Brake Systems Need Help After Fierce Winter Weather

March 1, 2018
This has been an unusually harsh winter across most of the country. Snow, ice, cinders and road salt have all combined to form a toxic environment for brake system components.

This has been an unusually harsh winter across most of the country. Snow, ice, cinders and road salt have all combined to form a toxic environment for brake system components. All of these contaminants will likely have collected on vital brake system parts like disc brake pads, rotors, calipers and parking brake mechanisms. Rust and corrosion can form quickly in this harsh, cold, moist environment. And such rust can compromise brake system operation.

Certainly, anything that reduces braking effectiveness is a safety hazard and can lead to loss of control and collisions. But there's an even more insidious situation that can develop in these conditions. Most newer cars, trucks and SUVs today are equipped with some combination of anti-lock braking (ABS) systems and vehicle stability control (VSC) systems. These sophisticated systems typically receive input signals from toothed reluctor teeth and sensing magnets at each wheel. Then, the control module compares all of these signals, determines whether one or more wheels are slipping and selectively applies braking power to other wheels until full traction is achieved.

If any of the reluctor teeth are broken or obstructed with ferrous debris, the system will not function properly, and braking power will be diminished.

For all of these reasons and more, brake system service after winter weather is vital. Such service should include a careful visual inspection of calipers, pads, rotors, hoses and hardware. If significant rust is present, use a good lubricant/penetrant product to cut the rust and lubricate moving parts.

If road salt or other contaminants are present on the rotor or pad friction surfaces, use a dedicated brake parts cleaner. This will remove debris without leaving a residue that could compromise braking effectiveness.

Depending on your locale, you may want to choose your brake parts cleaner accordingly. Such cleaners are offered in chlorinated or non-chlorinated formulations, low and ultra-low VOC compounds and also in quick-dry blends.

An often-overlooked service is periodic flushing and replacement of brake fluid. Some automakers recommend flushing and fluid replacement as often as every 2-3 years. It is a service that motorists are often not aware of and that technicians often fail to recommend.

In fact, such flushing and fluid replenishment are services ideally suited to the quick lube environment. With a power bleeder, the service can be performed quickly and profitably. And it can easily lead to additional needed services, like replacement of brake pads and rotors or replacement of stuck or leaking brake calipers. Few motorists will argue with a recommendation for brake system repairs, as they are not willing to put themselves and their families at risk.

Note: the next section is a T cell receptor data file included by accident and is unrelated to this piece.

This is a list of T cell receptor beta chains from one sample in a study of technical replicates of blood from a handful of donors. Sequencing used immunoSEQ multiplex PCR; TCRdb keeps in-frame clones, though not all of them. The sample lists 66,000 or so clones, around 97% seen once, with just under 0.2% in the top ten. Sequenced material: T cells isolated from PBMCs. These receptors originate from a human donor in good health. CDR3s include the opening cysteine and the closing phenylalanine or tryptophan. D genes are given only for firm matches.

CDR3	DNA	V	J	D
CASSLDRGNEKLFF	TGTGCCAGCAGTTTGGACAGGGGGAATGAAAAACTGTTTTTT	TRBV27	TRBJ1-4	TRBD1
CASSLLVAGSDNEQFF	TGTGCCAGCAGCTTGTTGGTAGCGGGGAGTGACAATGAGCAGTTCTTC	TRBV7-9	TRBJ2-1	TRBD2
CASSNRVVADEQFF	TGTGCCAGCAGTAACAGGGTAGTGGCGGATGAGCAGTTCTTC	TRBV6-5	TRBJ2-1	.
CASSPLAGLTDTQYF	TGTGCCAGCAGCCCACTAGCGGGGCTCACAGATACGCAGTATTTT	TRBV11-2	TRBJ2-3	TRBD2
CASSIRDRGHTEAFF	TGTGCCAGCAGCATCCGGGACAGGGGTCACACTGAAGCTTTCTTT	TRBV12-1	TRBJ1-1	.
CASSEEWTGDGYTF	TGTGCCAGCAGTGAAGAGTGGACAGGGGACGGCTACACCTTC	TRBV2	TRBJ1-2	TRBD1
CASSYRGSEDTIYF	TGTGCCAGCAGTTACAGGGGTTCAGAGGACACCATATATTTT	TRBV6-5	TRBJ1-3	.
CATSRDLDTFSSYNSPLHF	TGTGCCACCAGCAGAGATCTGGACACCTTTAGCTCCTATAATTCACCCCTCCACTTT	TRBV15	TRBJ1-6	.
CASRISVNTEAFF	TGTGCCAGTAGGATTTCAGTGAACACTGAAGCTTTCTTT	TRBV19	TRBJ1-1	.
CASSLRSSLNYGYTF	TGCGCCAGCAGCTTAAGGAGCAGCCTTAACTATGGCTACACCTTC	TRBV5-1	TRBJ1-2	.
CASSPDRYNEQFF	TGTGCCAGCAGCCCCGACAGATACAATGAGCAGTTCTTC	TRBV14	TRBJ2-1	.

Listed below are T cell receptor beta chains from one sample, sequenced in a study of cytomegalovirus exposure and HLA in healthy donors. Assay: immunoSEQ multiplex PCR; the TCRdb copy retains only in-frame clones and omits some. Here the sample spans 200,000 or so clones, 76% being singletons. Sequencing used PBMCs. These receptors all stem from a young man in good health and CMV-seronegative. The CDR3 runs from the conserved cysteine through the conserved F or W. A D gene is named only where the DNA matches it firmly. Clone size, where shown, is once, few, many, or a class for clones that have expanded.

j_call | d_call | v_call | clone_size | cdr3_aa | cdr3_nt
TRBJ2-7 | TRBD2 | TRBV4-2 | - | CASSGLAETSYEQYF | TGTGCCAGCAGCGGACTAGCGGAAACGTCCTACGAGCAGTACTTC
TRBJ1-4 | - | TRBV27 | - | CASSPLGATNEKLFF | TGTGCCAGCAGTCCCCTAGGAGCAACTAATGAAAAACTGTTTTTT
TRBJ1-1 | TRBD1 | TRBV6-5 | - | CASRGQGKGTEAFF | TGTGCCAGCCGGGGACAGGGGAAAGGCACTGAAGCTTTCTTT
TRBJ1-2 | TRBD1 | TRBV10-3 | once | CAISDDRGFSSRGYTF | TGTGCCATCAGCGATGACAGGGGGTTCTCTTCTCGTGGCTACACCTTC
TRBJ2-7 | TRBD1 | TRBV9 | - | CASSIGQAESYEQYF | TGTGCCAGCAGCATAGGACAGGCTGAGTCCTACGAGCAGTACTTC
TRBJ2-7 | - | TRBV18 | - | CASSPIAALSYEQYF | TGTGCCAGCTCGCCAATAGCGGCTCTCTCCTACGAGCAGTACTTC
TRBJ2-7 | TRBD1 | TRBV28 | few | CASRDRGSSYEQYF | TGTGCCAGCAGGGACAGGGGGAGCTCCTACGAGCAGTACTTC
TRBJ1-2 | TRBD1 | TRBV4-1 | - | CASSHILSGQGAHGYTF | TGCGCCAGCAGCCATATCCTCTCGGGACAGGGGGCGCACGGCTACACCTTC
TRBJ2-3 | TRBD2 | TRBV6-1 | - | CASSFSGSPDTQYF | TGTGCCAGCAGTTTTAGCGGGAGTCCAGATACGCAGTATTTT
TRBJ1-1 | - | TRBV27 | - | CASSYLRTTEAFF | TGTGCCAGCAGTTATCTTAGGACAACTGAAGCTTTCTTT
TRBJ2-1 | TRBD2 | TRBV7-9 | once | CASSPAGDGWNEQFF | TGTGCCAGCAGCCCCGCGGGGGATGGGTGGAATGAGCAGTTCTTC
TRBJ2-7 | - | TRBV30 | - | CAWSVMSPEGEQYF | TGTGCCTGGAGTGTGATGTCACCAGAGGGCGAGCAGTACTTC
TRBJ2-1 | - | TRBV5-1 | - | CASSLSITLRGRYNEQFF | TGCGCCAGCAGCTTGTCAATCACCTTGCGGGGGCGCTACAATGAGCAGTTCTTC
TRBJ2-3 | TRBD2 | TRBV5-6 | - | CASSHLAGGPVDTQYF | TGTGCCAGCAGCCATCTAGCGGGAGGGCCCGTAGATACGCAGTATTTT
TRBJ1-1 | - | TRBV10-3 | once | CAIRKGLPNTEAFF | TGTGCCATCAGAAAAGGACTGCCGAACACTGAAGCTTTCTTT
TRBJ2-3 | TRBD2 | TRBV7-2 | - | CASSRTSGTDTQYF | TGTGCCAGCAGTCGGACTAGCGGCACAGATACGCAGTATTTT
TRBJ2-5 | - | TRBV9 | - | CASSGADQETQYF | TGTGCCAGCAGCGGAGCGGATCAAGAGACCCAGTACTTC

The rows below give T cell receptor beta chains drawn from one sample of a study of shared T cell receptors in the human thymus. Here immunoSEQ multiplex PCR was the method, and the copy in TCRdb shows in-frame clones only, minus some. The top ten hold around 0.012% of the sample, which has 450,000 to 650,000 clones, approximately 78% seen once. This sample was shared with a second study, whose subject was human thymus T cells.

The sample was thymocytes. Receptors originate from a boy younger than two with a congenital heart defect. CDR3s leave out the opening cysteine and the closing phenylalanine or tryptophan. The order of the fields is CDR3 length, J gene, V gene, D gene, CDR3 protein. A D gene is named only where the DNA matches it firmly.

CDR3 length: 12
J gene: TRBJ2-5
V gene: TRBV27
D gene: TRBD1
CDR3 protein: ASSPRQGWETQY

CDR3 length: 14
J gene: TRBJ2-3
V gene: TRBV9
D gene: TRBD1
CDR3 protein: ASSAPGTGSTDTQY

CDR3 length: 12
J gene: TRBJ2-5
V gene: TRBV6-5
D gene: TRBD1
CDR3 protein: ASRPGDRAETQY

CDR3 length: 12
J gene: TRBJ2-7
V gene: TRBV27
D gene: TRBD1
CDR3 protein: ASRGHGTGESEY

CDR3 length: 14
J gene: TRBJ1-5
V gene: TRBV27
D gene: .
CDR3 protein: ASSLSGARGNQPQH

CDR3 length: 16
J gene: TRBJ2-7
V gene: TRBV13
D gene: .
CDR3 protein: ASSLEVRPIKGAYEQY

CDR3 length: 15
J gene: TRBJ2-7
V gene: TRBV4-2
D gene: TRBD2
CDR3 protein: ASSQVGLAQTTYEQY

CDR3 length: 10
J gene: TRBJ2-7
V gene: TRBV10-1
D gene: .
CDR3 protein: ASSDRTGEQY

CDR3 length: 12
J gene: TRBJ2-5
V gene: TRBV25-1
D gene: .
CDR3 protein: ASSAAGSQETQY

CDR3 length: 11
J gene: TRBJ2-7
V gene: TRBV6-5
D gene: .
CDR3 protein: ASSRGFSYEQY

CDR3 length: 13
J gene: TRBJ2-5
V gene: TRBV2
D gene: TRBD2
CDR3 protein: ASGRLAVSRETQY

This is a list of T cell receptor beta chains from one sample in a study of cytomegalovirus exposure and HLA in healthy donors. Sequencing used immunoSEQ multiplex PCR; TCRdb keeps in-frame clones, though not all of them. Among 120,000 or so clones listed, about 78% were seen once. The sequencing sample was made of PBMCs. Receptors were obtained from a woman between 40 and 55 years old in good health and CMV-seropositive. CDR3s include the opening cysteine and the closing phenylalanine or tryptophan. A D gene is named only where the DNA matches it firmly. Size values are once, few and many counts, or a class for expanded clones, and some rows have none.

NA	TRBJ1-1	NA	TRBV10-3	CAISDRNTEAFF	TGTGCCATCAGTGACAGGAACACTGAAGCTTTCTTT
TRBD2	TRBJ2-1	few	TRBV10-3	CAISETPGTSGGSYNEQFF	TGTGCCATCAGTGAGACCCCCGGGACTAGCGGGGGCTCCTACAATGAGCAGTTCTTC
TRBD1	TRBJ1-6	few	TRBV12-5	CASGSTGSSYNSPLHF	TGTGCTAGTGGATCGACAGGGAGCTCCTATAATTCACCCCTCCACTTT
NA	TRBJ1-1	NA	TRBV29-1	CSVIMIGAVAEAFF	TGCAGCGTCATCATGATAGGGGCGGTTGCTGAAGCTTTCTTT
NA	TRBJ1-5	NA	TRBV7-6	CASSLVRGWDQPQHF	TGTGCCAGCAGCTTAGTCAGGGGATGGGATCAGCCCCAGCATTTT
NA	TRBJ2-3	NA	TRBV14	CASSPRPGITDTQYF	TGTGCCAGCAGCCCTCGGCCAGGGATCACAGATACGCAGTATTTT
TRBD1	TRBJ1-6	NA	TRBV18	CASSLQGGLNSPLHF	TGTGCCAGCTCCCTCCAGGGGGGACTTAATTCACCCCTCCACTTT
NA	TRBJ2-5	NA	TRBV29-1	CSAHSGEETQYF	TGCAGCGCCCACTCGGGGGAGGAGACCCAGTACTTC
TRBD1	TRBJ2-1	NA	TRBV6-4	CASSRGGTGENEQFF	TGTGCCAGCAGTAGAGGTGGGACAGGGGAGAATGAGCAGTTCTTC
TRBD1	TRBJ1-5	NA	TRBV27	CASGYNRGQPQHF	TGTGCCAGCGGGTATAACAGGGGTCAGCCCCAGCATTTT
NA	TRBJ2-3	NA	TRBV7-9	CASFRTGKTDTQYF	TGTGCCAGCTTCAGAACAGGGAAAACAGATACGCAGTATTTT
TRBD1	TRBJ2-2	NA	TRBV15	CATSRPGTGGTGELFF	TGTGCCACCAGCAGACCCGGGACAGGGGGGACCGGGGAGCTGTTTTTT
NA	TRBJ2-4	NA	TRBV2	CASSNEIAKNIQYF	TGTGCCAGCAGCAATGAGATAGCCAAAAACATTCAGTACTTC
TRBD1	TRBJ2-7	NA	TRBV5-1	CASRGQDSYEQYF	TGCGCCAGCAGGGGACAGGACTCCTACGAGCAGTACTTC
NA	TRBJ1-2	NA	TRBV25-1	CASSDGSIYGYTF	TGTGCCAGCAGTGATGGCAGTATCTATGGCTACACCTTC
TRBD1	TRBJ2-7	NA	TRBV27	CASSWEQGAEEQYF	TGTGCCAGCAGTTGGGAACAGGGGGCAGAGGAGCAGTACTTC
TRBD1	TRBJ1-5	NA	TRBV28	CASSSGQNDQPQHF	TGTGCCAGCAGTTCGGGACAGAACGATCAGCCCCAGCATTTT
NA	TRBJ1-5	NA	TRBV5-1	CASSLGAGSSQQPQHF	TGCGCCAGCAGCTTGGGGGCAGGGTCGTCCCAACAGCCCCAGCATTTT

You have good, viable choices when it comes to choosing brake fluid. Most cars on the road today are factory-filled with non-silicone DOT 3 or DOT 4 brake fluid. Some high-end sports cars may be factory-filled with silicone fluid, which is designated as DOT 5. But these applications are rare.

Note, by the way, that all brake fluid is synthetic. This often causes confusion because "synthetic" is often mistaken for "silicone" and vice versa.

Since all DOT 3 and 4 fluids are fully compatible, you can choose to simply match whatever was OE in the vehicle you're servicing. However, if you know that a vehicle is used for towing or other severe service, you can upgrade a DOT 3 system to DOT 4 fluid which, while fully compatible, offers a higher boiling point than DOT 3. There are some premium DOT 4 brake fluids that provide an even higher boiling point for a greater margin of safety.

Another compelling reason for a brake fluid flush and fill is the fact that DOT 3 and 4 brake fluids are hygroscopic, which means they tend to absorb moisture from the atmosphere and elsewhere. Such moisture can collect in brake lines, causing rust-through and possible brake failure. This water can also freeze in frigid temperatures, further compromising the performance of braking systems, anti-skid systems and other vehicle stability control mechanisms.

This is also a prime opportunity to evaluate the condition and performance of the parking brake mechanism. Such mechanisms are exposed to the elements. Worse yet, with most vehicles on the road equipped with automatic transmissions, many drivers shift into Park and opt not to apply the parking brake. Prolonged inaction can cause rust and corrosion to develop on cables, levers and elsewhere within the parking brake system. Careful inspection and proper cleaning and lubrication are the order of the day, along with a friendly reminder to your customers to use their parking brake regularly.

Certainly, hostile winter weather can present the opportunity to provide additional value-added services, particularly in the quick lube environment. Even toward the end of the season, products like fuel injector cleaner, windshield de-icer, various engine rejuvenation chemicals, mass air flow (MAF) sensor cleaners and others can optimize engine performance and driving safety in challenging driving conditions.

One more thing to consider is the likelihood that snow and moisture, contaminated with road salt and cinders, could have been drawn into differentials through breather vents as vehicles drive through snow and slush. This water and debris can damage internal differential/axle components. Quick lube shops are well-positioned to provide flush and fill services for front and rear differentials using dedicated cleaning products.